Impeccable both in conception and execution, the strength of Yaaba is the elegant restraint of a visual style which manages to be both intimate and detached at the same time. By means of majestically composed long shots with Sana dominating the endless desert vistas, Ouedraogo makes the old lady into a kind of life principle: wisdom, endurance and integrity are seen to be literally etched into her heavily lined face. Meanwhile the routines and petty jealousies of village life go on with a gentle movement of their own. Cattle are minded and water carried, a wife is unfaithful to her drunken husband, a charlatan beggar pretends to be blind and a witch doctor charges an extravagant fee for a useless cure.
With two faultless central performances (Fatima Sanga as Yaaba, Noufou Ouedraogo as Bila) this is a deliberately timeless, mythic tale with a palpable resonance of universality. Africa may be the location and context, but without a single trace of the twentieth century in costume, custom or technology, the film reaches beyond modern liberal reality into that world of primary emotions which is the stuff of childhood.
A film where little is said but much convincingly shown, Yaaba is uplifting, sophisticated and thoroughly cinematic. See it.
My Left Foot
directed by Jim Sheridan
My Left Foot is one of those rare movies that makes you feel good about people - and about our ability to change the world. The film is the story of Christy Brown, born in Depression-era Ireland with cerebral palsy, a disability which left him unable to speak or control any part of his body except for his left foot. Brown fought his whole life to come to terms with his disability. Through courage and sheer determination he became a painter of some fame and eventually a writer.
Dismissed by his father as little more than a vegetable, he is loved fiercely by his mother and protected by his brothers and sisters. Doggedly, Christy struggles to make his mark, to break through the terrifying isolation which hides a keen mind and a vibrant sense of humour. We follow his progress with rapt attention and total support. When the nine-year-old Christy wiggles across the room, awkwardly clutches a piece of chalk in his toes and painstakingly scrawls 'Mother' across the floor there is electricity in the cinema. We scratch out every halting letter with him and share completely in his triumph. When his father hoists him on his shoulders and proclaims proudly, 'Christy Brown, my son, genius', there is not a dry eye in the house.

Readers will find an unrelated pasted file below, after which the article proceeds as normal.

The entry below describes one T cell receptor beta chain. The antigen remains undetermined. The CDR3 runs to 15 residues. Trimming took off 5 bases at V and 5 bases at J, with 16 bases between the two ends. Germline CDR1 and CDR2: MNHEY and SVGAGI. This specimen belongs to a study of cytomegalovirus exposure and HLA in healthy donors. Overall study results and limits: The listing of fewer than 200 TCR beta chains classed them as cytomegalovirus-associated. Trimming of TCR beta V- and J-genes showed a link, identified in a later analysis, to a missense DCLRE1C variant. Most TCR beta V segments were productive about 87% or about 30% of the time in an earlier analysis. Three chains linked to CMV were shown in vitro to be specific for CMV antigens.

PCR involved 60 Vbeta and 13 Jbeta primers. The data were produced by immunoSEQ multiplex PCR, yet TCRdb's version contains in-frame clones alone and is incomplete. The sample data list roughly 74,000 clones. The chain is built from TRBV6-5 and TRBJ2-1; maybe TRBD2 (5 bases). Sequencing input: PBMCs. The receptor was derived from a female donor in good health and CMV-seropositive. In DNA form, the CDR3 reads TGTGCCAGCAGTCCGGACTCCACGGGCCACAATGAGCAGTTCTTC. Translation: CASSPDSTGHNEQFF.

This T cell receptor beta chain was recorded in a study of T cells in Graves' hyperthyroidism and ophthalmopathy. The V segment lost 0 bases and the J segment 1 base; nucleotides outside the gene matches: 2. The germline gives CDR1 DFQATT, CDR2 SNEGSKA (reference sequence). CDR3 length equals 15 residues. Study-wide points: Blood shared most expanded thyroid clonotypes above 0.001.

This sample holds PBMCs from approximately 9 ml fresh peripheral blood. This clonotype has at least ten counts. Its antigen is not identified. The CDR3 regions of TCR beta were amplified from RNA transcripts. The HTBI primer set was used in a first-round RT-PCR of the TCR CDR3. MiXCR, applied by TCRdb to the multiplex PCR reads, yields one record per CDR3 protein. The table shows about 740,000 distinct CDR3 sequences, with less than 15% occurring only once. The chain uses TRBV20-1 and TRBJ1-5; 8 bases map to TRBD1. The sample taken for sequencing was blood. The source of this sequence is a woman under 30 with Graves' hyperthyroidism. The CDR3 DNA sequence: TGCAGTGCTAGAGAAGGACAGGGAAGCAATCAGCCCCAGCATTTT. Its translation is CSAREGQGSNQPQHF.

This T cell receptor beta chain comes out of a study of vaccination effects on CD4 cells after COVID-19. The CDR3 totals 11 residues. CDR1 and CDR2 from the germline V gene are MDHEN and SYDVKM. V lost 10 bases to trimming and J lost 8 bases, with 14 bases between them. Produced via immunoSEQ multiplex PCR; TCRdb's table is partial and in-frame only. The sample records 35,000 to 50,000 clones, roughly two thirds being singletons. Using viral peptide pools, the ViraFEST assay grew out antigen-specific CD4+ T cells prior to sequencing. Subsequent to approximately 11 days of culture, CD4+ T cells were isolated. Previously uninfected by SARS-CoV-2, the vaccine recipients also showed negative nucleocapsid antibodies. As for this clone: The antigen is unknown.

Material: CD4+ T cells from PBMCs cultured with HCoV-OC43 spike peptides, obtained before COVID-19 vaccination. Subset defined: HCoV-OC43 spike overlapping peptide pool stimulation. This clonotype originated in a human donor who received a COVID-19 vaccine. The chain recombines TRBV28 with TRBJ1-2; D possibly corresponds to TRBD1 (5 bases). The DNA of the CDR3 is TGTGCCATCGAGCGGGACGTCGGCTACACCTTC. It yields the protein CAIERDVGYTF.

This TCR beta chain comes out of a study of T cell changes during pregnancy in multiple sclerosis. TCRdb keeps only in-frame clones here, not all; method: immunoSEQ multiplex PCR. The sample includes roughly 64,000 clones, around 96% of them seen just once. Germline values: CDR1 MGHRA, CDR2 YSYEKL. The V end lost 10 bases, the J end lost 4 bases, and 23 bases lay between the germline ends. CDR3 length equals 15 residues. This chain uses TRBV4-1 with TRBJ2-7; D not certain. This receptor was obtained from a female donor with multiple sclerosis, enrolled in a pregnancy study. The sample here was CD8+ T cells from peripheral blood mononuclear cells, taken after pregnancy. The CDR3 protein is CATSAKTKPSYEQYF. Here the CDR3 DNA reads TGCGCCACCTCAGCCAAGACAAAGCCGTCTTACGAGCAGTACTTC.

There have been protests that a disabled actor was not given this plum part but Daniel Day Lewis' performance as the older Christy is nonetheless spellbinding. The real hero, though, is Christy himself. Brown's odyssey: his struggle for self-expression touches the wellsprings of what it means to be human. Christy plunges himself into painting and eventually writes the book on which the film is based. 'I was going to call it 'Remembrances of a Mental Defective,' he tells his future wife at one point in the film. 'That was my blue period.'
This is a myth-shattering movie that shows one disabled man's triumph over adversity. That it does so with dignity, sensitivity and intelligence is a credit to the film-makers - and a lesson for the audience.
by Neil Young
As the 1960s dinosaurs shake their weary limbs around the lucrative US stadium-circuit - the Who, the Stones, Clapton, Dylan - 'rock' music seems almost back to square one. The legacy of punk is long ago discarded and it is now much longer since the high summer of the Sex Pistols than it was then from the Summer of Love when these artists were at (or already past) their peaks.
Either way, Neil Young stands apart. The 1980s hasn't been an entirely happy time for him, as any comparison of his recent work with the seminal Decade (a self-aware retrospective of his 1960s and 1970s work) would bear witness. But through it all, through his flirtations with electronics and heavy metal, high-school pop and (unbelievably) born-again Reaganism, he has at least remained interesting and open to change. For those who have kept the faith, Freedom is the ultimate vindication. The album is wonderfully diverse, incorporating winsome love duets, elliptical epics and some quite savage guitar. But wherever he treads he walks on smiling - there is a consistency here not found since 1979's over-rated Rust Never Sleeps. Lyrically it is often opaque. But like the reborn Lou Reed, he is animated by drugs and inner-city decay - and he quotes George Bush's promise of gentler America, 'a thousand points of light', with the bitterest irony.
Reviews editor: Chris Brazier
.being the book that raged at Victorian values